…let’s be honest. Some libraries close with nary a whisper. Academic library budgets are downsized, and corporations close their libraries. They close bad libraries, yes, but they also close good libraries. The difference between good and great comes down to this: a library that seeks to serve your community is good, and a library that seeks to inspire your community to be
better every day is great. You can love a good library, but you need a great library. David Lankes
Tell me the facts, and I’ll learn. Tell me the truth, and I’ll believe. But, tell me a story, and it will live in my heart forever. Native American proverb
The drivers of change do not, of course, operate in a vacuum. Their relation to each other is systemic – interacting one with the other to create the complex and changing external environment [by which] libraries will be finding their way in the future. State Library of New South Wales
Stories are the way to capture the hopes, dreams and visions of a culture. They are true as much as data are true. The truth of the powerful and irresistible story illustrates in a way data can’t begin to capture. It’s the stories that may you understand. Carl Sessions Stepp
Everyone working in a library needs to be able to tell the greater library ‘story’ and understand its core values – such as the value of things shared. Angelo Loukakis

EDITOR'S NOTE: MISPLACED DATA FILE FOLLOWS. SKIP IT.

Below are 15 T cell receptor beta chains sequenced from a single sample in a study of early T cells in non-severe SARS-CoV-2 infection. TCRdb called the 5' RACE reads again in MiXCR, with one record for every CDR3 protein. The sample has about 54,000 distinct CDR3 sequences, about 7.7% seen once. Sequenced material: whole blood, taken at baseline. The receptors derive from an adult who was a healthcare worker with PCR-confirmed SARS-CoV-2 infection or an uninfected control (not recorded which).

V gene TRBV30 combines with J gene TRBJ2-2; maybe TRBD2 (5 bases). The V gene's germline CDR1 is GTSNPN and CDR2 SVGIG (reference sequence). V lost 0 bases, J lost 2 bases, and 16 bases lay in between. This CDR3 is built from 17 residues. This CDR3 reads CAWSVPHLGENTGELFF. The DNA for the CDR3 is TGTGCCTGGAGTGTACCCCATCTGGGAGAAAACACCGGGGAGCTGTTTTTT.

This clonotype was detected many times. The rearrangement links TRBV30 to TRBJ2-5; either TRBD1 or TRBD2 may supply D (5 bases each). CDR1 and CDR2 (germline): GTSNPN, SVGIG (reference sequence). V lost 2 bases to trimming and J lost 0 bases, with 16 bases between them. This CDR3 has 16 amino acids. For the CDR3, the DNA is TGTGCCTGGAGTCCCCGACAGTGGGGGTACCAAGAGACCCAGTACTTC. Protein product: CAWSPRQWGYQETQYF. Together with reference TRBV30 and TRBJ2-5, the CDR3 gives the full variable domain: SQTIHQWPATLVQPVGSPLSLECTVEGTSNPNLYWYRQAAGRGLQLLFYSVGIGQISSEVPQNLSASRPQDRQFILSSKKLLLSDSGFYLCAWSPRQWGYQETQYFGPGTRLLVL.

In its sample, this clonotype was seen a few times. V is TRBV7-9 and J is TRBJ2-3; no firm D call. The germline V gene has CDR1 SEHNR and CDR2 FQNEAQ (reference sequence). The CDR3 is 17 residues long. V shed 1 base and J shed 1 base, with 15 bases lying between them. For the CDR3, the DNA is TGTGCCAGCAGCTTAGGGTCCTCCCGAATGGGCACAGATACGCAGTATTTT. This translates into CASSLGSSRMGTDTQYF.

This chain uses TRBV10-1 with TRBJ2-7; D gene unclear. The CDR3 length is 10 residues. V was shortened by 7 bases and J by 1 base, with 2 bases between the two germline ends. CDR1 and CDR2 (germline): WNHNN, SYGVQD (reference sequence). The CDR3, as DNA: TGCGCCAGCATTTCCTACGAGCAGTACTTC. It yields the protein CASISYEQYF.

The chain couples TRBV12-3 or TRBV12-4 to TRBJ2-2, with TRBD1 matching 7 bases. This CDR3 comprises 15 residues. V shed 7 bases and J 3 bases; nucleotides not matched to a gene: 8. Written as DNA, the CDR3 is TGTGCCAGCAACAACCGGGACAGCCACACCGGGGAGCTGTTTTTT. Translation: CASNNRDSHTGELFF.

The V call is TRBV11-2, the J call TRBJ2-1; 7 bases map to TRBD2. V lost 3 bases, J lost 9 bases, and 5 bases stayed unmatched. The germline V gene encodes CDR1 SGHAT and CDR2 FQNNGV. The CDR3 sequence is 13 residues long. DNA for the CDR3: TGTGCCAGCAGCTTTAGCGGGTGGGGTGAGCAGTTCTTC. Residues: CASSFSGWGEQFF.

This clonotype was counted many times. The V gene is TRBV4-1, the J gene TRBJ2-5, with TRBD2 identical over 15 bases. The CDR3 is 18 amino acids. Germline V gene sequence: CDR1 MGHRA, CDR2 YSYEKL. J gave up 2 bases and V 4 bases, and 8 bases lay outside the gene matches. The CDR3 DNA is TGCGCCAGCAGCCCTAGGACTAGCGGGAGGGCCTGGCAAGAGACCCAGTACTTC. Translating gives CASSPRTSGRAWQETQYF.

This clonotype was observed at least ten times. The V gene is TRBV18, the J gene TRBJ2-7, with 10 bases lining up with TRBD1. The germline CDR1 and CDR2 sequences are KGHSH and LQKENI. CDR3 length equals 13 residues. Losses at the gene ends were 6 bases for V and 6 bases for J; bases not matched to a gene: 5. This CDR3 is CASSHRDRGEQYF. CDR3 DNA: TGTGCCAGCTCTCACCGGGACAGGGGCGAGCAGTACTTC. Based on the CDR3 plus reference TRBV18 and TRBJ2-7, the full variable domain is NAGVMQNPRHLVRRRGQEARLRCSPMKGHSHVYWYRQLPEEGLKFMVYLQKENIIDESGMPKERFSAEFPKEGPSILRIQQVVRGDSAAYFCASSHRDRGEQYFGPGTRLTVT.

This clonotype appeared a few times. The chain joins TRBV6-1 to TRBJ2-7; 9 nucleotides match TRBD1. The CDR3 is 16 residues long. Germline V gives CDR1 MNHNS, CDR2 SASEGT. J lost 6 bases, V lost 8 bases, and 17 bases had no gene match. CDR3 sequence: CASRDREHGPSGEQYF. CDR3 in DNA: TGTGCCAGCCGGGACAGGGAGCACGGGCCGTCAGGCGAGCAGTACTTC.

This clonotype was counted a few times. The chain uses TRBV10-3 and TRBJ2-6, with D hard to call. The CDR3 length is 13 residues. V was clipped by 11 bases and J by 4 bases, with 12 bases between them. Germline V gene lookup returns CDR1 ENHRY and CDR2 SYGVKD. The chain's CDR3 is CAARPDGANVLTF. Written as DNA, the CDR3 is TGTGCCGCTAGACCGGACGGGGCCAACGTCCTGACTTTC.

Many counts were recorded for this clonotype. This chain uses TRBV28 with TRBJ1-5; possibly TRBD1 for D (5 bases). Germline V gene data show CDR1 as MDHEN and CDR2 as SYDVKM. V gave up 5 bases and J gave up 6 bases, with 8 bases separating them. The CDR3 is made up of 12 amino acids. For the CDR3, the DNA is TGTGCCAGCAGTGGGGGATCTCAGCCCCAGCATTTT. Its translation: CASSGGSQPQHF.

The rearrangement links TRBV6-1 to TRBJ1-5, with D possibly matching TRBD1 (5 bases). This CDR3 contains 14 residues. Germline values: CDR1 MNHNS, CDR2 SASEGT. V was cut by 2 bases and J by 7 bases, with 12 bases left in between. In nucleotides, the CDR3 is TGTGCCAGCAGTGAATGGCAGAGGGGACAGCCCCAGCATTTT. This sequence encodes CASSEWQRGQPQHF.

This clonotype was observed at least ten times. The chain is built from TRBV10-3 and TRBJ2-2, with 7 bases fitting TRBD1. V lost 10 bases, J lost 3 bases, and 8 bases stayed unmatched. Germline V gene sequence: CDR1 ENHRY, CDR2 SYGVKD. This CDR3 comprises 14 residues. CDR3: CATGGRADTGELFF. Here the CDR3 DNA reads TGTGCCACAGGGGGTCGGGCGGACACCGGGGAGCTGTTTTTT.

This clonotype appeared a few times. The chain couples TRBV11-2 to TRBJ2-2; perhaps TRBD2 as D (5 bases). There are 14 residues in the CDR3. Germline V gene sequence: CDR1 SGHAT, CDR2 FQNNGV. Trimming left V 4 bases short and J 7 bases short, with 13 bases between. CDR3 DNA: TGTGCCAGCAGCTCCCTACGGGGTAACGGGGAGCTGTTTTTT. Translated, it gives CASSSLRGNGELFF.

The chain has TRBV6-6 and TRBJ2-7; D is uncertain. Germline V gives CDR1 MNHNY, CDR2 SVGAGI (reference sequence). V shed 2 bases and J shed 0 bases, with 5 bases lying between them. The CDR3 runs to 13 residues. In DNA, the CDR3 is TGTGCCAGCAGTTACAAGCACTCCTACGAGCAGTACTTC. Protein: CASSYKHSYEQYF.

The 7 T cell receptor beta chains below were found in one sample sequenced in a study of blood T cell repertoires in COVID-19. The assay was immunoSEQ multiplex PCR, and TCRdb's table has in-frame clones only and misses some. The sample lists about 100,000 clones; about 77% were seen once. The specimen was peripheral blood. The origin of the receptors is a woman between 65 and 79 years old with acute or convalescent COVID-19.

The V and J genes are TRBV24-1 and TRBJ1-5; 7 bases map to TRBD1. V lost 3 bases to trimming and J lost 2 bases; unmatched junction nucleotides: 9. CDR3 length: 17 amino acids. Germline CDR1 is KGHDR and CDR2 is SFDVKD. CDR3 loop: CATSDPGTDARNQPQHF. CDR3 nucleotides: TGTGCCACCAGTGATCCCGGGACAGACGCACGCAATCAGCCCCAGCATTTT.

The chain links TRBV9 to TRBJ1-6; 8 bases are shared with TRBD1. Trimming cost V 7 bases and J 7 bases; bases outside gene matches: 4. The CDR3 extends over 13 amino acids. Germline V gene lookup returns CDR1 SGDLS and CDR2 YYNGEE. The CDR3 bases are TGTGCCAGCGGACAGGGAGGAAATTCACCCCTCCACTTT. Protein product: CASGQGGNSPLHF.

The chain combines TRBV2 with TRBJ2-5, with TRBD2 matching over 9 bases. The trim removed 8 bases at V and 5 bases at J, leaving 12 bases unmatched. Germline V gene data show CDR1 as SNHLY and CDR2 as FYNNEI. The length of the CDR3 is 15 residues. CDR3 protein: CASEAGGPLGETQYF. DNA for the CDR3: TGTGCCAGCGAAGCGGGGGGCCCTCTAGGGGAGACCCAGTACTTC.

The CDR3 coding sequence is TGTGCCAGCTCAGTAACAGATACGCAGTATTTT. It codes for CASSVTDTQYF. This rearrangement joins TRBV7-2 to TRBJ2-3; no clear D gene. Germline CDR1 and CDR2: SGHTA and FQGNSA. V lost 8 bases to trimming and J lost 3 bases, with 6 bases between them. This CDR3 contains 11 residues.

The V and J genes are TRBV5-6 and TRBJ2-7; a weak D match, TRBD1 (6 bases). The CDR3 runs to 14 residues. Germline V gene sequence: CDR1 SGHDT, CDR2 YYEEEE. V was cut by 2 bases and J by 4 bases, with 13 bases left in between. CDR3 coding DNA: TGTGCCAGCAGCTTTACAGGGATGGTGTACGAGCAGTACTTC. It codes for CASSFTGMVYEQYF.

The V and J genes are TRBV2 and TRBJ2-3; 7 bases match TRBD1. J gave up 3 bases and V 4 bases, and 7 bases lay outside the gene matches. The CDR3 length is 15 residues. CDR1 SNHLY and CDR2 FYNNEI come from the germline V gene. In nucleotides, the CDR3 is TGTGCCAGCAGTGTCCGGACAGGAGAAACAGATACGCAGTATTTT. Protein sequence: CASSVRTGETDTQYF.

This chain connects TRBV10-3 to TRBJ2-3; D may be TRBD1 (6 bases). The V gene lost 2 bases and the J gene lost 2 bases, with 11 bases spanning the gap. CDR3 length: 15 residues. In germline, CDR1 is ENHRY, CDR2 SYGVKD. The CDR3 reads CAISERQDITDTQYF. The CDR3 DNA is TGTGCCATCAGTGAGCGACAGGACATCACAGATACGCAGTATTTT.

Whatever the cost of our libraries, the price is cheap compared to that of an ignorant nation. Walter Cronkite
Building on the bookends scenarios: Innovation for NSW public libraries 2014 to 2030. (2015). Sydney: State Library of New South Wales. https://www.sl.nsw.gov.au/sites/default/files/building_bookends_scenarios.pdf
Change. (2017, July 5). Photo by Ross Findon on Unsplash. https://unsplash.com/photos/mG28olYFgHI
Cox, A. M., Pinfield, S., & Rutter, S. (2019). Academic libraries’ stance toward the future. Portal: Libraries and the Academy, 19(3), 485-509. https://doi.org/10.1353/pla.2019.0028
Crisis. (2020, Dec. 20). Merriam Webster Dictionary. https://www.merriam-webster.com/dictionary/crisis
Dorner, D., Campbell-Meier, J., & Seto, I. (2017). Making sense of the future of libraries. IFLA Journal, 43(4), 321-334. https://doi-org.proxy.library.brocku.ca/10.1177/0340035217727554
Düren, P. (2013). Leadership in libraries in times of change. IFLA Journal, 39(2),134-39. https://doi.org/10.1177/0340035212473541
Girl reading book. (2019, June 21). Photo by Jeff Cadestin on Unsplash. https://unsplash.com/photos/0XRikDOzcwA
Girl with mask on and backpack reading a book. (2020, Oct. 12). Photo by Kelly Sikkema on Unsplash. https://unsplash.com/photos/r2hTBxEkgWQ
Gordon, I. D. (2020). Toughest job in the library. Library Management. https://www.emerald.com/insight/content/doi/10.1108/LM-04-2020-0072/full/html
Hallman, S. (2020, Mar. 17, 15:05). TEDxMemphis Talk. Reimagining the public library to reconnect the community. https://www.youtube.com/watch?v=JI2CLgq3LLk
Hawkins, P. (2019). Change in libraries: Directions for the future. Public Library Quarterly, 38(4), 388-409. https://doi.org/10.1080/01616846.2019.1595314
Hernon, P., & Matthews, J. R. (Eds.). (2013). Reflecting on the future of academic and public libraries. Chicago: ALA.
Horstmann, W. (2018). Are academic libraries changing fast enough? Bibliothek Forschung Und Praxis, 42(3), 433-440. https://doi.org/10.1515/bfp-2018-0061